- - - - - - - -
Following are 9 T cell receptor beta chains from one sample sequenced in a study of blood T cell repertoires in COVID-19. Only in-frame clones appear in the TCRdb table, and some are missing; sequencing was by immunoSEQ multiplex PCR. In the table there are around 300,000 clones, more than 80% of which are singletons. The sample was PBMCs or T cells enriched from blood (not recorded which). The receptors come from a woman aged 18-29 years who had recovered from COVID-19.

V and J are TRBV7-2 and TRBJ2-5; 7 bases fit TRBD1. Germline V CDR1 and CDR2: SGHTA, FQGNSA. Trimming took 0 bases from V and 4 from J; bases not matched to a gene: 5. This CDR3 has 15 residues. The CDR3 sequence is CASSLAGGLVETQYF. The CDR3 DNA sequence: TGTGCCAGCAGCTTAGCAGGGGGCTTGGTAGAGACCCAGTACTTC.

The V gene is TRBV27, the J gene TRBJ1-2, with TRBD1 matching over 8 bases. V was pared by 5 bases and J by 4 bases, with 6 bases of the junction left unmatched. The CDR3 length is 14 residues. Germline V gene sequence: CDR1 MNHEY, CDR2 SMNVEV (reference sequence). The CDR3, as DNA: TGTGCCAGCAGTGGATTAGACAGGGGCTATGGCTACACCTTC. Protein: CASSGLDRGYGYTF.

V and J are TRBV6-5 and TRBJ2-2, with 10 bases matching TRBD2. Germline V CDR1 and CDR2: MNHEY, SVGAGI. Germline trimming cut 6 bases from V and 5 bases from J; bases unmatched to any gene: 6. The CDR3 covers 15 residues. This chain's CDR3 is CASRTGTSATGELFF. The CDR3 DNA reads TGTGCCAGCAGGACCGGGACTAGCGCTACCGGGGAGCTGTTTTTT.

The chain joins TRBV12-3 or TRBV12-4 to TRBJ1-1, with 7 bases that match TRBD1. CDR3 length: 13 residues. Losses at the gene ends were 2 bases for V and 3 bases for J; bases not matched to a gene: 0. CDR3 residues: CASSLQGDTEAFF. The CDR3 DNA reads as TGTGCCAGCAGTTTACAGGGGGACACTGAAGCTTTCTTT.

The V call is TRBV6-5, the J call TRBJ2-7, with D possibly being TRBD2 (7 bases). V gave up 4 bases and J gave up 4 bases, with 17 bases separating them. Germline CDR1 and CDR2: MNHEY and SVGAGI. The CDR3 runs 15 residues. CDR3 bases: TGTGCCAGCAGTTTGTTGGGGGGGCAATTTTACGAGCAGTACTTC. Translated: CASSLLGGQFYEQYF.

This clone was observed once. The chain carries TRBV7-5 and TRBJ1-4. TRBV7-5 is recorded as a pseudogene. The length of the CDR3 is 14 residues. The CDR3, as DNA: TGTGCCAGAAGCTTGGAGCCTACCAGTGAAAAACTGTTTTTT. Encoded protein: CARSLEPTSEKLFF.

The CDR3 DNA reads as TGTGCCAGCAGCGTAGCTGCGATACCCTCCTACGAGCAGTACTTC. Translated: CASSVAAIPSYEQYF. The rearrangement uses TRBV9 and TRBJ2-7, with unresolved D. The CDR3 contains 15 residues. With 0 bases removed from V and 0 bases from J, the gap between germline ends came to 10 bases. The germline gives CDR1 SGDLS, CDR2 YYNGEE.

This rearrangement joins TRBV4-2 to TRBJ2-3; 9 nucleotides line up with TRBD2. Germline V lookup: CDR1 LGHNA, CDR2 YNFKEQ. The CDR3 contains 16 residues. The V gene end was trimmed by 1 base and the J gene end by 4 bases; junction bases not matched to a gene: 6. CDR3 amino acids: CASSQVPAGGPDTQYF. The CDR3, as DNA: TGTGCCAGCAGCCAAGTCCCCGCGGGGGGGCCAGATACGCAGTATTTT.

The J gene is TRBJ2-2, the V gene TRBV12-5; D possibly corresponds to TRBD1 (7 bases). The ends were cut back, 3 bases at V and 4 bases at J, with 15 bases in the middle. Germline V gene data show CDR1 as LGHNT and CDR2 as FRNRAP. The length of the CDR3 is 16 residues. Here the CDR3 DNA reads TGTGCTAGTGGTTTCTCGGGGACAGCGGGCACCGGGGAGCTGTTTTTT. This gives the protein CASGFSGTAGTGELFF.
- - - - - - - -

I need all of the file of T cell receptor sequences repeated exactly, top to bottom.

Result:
Following are 9 T cell receptor beta chains from one sample sequenced in a study of blood T cell repertoires in COVID-19. Only in-frame clones appear in the TCRdb table, and some are missing; sequencing was by immunoSEQ multiplex PCR. In the table there are around 300,000 clones, more than 80% of which are singletons. The sample was PBMCs or T cells enriched from blood (not recorded which). The receptors come from a woman aged 18-29 years who had recovered from COVID-19.

V and J are TRBV7-2 and TRBJ2-5; 7 bases fit TRBD1. Germline V CDR1 and CDR2: SGHTA, FQGNSA. Trimming took 0 bases from V and 4 from J; bases not matched to a gene: 5. This CDR3 has 15 residues. The CDR3 sequence is CASSLAGGLVETQYF. The CDR3 DNA sequence: TGTGCCAGCAGCTTAGCAGGGGGCTTGGTAGAGACCCAGTACTTC.

The V gene is TRBV27, the J gene TRBJ1-2, with TRBD1 matching over 8 bases. V was pared by 5 bases and J by 4 bases, with 6 bases of the junction left unmatched. The CDR3 length is 14 residues. Germline V gene sequence: CDR1 MNHEY, CDR2 SMNVEV (reference sequence). The CDR3, as DNA: TGTGCCAGCAGTGGATTAGACAGGGGCTATGGCTACACCTTC. Protein: CASSGLDRGYGYTF.

V and J are TRBV6-5 and TRBJ2-2, with 10 bases matching TRBD2. Germline V CDR1 and CDR2: MNHEY, SVGAGI. Germline trimming cut 6 bases from V and 5 bases from J; bases unmatched to any gene: 6. The CDR3 covers 15 residues. This chain's CDR3 is CASRTGTSATGELFF. The CDR3 DNA reads TGTGCCAGCAGGACCGGGACTAGCGCTACCGGGGAGCTGTTTTTT.

The chain joins TRBV12-3 or TRBV12-4 to TRBJ1-1, with 7 bases that match TRBD1. CDR3 length: 13 residues. Losses at the gene ends were 2 bases for V and 3 bases for J; bases not matched to a gene: 0. CDR3 residues: CASSLQGDTEAFF. The CDR3 DNA reads as TGTGCCAGCAGTTTACAGGGGGACACTGAAGCTTTCTTT.

The V call is TRBV6-5, the J call TRBJ2-7, with D possibly being TRBD2 (7 bases). V gave up 4 bases and J gave up 4 bases, with 17 bases separating them. Germline CDR1 and CDR2: MNHEY and SVGAGI. The CDR3 runs 15 residues. CDR3 bases: TGTGCCAGCAGTTTGTTGGGGGGGCAATTTTACGAGCAGTACTTC. Translated: CASSLLGGQFYEQYF.

This clone was observed once. The chain carries TRBV7-5 and TRBJ1-4. TRBV7-5 is recorded as a pseudogene. The length of the CDR3 is 14 residues. The CDR3, as DNA: TGTGCCAGAAGCTTGGAGCCTACCAGTGAAAAACTGTTTTTT. Encoded protein: CARSLEPTSEKLFF.

The CDR3 DNA reads as TGTGCCAGCAGCGTAGCTGCGATACCCTCCTACGAGCAGTACTTC. Translated: CASSVAAIPSYEQYF. The rearrangement uses TRBV9 and TRBJ2-7, with unresolved D. The CDR3 contains 15 residues. With 0 bases removed from V and 0 bases from J, the gap between germline ends came to 10 bases. The germline gives CDR1 SGDLS, CDR2 YYNGEE.

This rearrangement joins TRBV4-2 to TRBJ2-3; 9 nucleotides line up with TRBD2. Germline V lookup: CDR1 LGHNA, CDR2 YNFKEQ. The CDR3 contains 16 residues. The V gene end was trimmed by 1 base and the J gene end by 4 bases; junction bases not matched to a gene: 6. CDR3 amino acids: CASSQVPAGGPDTQYF. The CDR3, as DNA: TGTGCCAGCAGCCAAGTCCCCGCGGGGGGGCCAGATACGCAGTATTTT.

The J gene is TRBJ2-2, the V gene TRBV12-5; D possibly corresponds to TRBD1 (7 bases). The ends were cut back, 3 bases at V and 4 bases at J, with 15 bases in the middle. Germline V gene data show CDR1 as LGHNT and CDR2 as FRNRAP. The length of the CDR3 is 16 residues. Here the CDR3 DNA reads TGTGCTAGTGGTTTCTCGGGGACAGCGGGCACCGGGGAGCTGTTTTTT. This gives the protein CASGFSGTAGTGELFF.